But is it not as important to look to fitness in man as in Poland China
hogs or Holstein cows? Certainly the various strains are as marked and
breed as true in the human family as in our live stock. Why face
complacently in our own families what we would not tolerate in our
piggery?

From the expenditure of comparatively small sums in studying the
inheritance of various qualities in wheat, corn and other grain,
improvements based on the laws of genetics have been secured which are
enormously increasing our agricultural output and thereby adding to our
national wealth. But if it costs relatively little to discover and
conserve millions of dollars' worth of hereditary qualities in our plants
and animals, what are we to think of ourselves, an intelligent people who,
knowing that "every good tree bringeth forth good fruit, but a corrupt
tree bringeth forth evil fruit," still go on placidly permitting the
production of defectives and delinquents? Can we continue to drink the
sluggish blood of the pauper and the imbecile into our veins and hope to
escape unscathed?

We are all familiar with the fate of Babylon, Assyria, Persia, Egypt and
Rome. Why not America? Certainly we have no pledge of special immunity
from Divine Powers. If so, what then is the meaning of our 366 hospitals
for insane which cost us annually $21,000,000; our 63 institutions for
feeble-minded costing us over $5,000,000; our 1,300 prisons maintained at
a cost of more than $13,000,000; our 1,500 hospitals whose annual
maintenance requires at least $30,000,000; our 115 schools or homes for
deaf and dumb; our 2,500 almshouses with an annual expense account of
$20,000,000 and our 1,200 refuge homes costing annually several millions
of dollars more? To say that we spend annually over $100,000,000 on the
custody of insane, feeble-minded, paupers, epileptics, deaf, blind and
other charges is expressing the situation very conservatively.

=Kindness in the Long Run.--=There is no one I think who will not admit
that the sympathy and charity of the human heart are its noblest virtues.
But we must face the problem of what is kindness in the long run. Havelock
Ellis well says, "The superficially sympathetic man flings a coin to the
beggar; the more deeply sympathetic man builds an almshouse for him so
that he need no longer beg; but perhaps the most radically sympathetic of
all is the man who arranges that the beggar shall not be born."

What shall we do?

=The Problem Has Two Phases.--=For an intelligent consideration of the
problem one must recognize at the outset that it has two distinct phases;
namely, (1) a selective union of the fittest, or in other words, a
conscious attempt to breed a superior race; and (2) the elimination of the
obviously unfit by preventing their reproduction, with the purpose of
purifying the present race. It is evident at a glance that these are two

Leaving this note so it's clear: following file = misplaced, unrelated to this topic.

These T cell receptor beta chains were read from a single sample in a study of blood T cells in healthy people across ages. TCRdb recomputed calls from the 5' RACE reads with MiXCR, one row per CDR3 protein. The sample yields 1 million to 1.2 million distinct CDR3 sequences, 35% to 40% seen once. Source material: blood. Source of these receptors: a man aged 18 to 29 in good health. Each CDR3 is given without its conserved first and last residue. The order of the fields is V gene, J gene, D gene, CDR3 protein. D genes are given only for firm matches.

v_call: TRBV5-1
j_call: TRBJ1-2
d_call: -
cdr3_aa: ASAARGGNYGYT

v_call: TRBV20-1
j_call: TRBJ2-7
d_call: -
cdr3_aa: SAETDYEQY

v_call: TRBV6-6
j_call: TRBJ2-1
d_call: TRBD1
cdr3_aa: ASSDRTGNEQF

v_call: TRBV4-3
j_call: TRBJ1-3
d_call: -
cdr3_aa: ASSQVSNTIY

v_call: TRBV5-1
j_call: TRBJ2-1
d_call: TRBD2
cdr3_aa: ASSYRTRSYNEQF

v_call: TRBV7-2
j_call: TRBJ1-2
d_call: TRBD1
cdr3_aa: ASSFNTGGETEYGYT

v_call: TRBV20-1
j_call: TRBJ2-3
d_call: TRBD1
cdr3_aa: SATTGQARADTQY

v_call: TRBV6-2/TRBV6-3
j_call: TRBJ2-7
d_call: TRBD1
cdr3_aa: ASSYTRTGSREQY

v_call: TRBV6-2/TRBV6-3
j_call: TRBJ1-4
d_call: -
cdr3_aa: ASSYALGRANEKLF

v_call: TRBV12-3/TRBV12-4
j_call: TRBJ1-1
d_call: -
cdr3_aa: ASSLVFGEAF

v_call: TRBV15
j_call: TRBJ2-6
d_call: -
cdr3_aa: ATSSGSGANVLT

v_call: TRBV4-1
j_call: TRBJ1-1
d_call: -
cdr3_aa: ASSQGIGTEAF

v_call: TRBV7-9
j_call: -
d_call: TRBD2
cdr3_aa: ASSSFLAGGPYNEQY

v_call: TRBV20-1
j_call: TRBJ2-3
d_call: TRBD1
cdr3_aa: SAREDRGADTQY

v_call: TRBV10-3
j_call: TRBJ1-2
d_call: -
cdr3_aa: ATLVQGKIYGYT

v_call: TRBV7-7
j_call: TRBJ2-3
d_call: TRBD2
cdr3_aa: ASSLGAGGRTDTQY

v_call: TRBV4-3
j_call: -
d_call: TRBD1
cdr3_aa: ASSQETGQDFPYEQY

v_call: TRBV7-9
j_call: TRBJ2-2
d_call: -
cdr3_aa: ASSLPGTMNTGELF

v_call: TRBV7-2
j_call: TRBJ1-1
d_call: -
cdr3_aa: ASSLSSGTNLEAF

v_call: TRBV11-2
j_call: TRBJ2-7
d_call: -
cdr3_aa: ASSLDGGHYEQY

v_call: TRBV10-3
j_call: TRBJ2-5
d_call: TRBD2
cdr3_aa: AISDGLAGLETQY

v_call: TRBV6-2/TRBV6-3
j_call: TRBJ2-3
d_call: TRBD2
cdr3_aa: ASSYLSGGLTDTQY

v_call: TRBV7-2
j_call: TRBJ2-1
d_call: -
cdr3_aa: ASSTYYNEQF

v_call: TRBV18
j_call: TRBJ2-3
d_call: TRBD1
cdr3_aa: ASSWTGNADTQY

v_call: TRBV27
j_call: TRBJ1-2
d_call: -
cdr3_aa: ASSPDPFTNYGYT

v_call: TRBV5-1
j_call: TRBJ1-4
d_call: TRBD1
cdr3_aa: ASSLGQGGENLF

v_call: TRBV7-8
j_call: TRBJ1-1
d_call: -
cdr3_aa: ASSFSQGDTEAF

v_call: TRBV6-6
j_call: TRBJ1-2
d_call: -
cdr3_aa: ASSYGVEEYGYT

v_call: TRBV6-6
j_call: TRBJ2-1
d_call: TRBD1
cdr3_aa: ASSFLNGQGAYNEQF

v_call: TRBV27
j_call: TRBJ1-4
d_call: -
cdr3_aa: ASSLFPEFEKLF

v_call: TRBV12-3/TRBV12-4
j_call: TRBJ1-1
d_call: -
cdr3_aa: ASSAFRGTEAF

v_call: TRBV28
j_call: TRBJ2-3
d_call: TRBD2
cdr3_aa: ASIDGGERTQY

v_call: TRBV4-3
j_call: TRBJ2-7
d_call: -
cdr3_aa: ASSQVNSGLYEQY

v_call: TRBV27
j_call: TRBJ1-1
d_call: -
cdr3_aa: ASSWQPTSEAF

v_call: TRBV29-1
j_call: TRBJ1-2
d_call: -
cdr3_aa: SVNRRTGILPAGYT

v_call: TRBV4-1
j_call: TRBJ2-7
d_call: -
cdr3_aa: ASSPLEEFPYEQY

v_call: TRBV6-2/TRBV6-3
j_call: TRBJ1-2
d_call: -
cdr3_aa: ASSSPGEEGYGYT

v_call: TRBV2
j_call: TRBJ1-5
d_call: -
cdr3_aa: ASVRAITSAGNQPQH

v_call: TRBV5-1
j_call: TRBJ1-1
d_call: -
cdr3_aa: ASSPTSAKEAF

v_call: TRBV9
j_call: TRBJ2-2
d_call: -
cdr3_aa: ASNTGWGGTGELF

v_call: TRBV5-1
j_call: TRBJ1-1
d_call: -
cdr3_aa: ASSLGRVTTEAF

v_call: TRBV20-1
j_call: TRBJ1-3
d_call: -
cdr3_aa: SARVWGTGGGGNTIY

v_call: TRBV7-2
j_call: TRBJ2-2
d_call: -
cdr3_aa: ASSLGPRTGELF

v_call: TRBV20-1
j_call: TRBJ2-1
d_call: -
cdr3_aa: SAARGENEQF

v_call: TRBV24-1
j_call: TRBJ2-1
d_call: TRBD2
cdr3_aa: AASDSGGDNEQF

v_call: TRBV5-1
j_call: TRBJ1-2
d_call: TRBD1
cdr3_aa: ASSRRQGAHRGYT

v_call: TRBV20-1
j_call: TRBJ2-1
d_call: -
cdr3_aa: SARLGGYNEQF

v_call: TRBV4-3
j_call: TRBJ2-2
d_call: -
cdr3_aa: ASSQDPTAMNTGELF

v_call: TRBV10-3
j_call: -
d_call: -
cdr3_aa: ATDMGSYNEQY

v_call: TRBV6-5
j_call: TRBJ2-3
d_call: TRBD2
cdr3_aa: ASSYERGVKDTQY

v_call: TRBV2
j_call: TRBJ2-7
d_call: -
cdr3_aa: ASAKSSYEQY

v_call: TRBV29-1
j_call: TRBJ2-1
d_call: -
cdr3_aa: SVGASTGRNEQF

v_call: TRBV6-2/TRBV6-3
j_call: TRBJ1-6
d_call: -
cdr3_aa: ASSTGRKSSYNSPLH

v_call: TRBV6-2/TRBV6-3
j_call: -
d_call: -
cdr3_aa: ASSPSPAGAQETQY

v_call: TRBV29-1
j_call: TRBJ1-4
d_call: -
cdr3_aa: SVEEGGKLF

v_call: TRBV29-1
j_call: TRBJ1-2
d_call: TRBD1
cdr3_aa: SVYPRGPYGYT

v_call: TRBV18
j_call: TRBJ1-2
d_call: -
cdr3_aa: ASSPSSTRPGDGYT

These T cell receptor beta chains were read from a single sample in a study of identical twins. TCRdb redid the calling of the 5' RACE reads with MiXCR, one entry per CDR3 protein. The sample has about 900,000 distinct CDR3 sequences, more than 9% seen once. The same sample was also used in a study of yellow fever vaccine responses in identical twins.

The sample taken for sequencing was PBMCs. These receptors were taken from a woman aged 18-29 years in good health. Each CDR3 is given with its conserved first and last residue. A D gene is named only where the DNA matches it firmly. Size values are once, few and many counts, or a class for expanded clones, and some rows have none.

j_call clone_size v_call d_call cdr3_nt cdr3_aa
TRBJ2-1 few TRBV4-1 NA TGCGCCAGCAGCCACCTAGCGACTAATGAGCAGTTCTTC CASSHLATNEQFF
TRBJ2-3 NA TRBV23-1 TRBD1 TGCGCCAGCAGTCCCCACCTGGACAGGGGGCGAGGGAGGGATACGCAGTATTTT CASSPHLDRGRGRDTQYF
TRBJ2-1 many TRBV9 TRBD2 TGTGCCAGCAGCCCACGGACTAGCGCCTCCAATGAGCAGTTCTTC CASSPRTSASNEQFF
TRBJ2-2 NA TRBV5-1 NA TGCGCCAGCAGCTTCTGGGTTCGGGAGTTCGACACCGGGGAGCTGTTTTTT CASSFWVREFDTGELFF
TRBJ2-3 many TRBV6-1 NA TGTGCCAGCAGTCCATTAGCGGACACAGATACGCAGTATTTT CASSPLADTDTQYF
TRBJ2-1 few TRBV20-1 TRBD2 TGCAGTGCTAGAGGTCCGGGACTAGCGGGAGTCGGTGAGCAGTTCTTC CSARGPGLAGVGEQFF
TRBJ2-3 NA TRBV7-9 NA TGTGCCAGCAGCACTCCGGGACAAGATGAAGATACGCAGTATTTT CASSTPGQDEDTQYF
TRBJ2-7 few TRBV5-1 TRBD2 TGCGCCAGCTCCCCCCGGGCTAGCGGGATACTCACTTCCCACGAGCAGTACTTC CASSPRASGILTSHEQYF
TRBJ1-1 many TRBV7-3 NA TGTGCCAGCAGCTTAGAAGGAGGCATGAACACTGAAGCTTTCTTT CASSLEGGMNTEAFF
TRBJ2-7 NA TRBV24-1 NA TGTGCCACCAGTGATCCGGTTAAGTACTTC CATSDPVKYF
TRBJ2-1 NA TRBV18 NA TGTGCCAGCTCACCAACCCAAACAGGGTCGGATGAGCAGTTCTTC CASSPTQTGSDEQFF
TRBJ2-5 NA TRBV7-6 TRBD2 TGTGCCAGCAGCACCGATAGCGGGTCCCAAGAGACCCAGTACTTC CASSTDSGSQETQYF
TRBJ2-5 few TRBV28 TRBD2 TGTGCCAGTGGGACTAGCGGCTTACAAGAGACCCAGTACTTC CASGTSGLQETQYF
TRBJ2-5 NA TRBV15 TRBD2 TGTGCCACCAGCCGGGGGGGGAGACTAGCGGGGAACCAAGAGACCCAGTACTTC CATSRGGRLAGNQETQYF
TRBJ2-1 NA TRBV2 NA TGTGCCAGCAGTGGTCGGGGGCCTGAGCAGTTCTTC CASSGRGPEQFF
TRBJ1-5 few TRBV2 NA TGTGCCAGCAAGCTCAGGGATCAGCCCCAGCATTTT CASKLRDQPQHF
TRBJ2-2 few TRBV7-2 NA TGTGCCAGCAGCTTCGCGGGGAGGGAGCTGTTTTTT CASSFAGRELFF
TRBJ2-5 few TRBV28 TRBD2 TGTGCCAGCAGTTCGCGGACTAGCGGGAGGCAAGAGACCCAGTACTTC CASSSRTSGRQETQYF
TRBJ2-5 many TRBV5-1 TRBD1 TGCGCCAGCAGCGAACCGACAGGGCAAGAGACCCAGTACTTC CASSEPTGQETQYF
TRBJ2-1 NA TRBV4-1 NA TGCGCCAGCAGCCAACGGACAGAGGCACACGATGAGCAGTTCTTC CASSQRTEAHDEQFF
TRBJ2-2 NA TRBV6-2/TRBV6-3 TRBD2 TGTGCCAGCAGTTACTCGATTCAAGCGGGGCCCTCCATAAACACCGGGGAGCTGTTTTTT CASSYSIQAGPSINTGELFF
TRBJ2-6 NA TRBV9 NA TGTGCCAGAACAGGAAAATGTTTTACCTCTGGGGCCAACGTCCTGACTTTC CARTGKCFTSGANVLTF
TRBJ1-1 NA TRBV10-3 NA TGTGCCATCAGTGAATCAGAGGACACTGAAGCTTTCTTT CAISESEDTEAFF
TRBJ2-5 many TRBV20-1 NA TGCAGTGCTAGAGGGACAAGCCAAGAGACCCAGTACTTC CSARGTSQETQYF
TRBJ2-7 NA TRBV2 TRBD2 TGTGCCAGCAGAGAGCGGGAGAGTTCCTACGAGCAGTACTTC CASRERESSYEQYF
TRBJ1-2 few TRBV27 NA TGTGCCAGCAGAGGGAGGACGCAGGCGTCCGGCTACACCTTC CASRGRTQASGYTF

essentially distinct problems although the practise of either method could
result in racial improvement. The first is sometimes spoken of as
_positive_ or _constructive eugenics_, the second as _negative_ or
_restrictive eugenics_.

=Constructive Eugenics Must Be Based on Education.--=As to the first
phase, direct selection for superiority, the campaign must, in the very
nature of things, be one of education. With the necessary knowledge of the
facts in mind, the awakening conscience of the individual together with
an enlightened public opinion will form the safest guide. Increasing
popular comprehension of the inevitable nature of human inheritance must
engender a sense of responsibility as to the positive eugenic fitness of a
contemplated marriage. The growth of this sentiment will doubtless be
slow, and properly so, for as yet we have but half-lights on what are the
most desirable types of humanity. No one can say what the highest type of
man should be, but almost any one can readily pick out types which
certainly should _not_ be.

=Inferior Increasing More Rapidly Than Superior Stocks.--=Modern
eugenists, although realizing that the constructive phase is of great
importance, are making no attempt to map out any fixed mode of procedure
for it beyond pointing out the desirability of larger families among the
better classes. The need for individuals of superior physical, mental and
moral qualities to multiply is so obvious as scarcely to require comment.
Yet the fact is that judging from all appearances these are the very ones
who have the lowest birth-rate. Eugenics is mainly concerned with the
relative rates of increase of the various classes, not with mere fertility
in itself. And the actual increase must be measured in terms of the extent
to which birth-rate exceeds death-rate. If a high birth-rate is
accompanied by a high death-rate then it is not especially significant in
increasing a given class as a whole. All available evidence points to the
fact that to-day the lower strata of society are far outbreeding the
middle and higher, with an almost negligible difference in death-rate, and
just in the measure that these lower strata are innately inferior just in
that degree must the race deteriorate. The seriousness of the whole
situation as it exists to-day hinges, therefore, on the extent to which
the lower strata are inferior to those above them.

=An Unselected Population May Contain Much Valuable Material.--=In
evaluating these lower strata a matter of very great importance is whether
the population is a selected or an unselected one. If the population has
been long resident in a given region and has had fairly good opportunity
for education then we will find in the lower reaches a larger percentage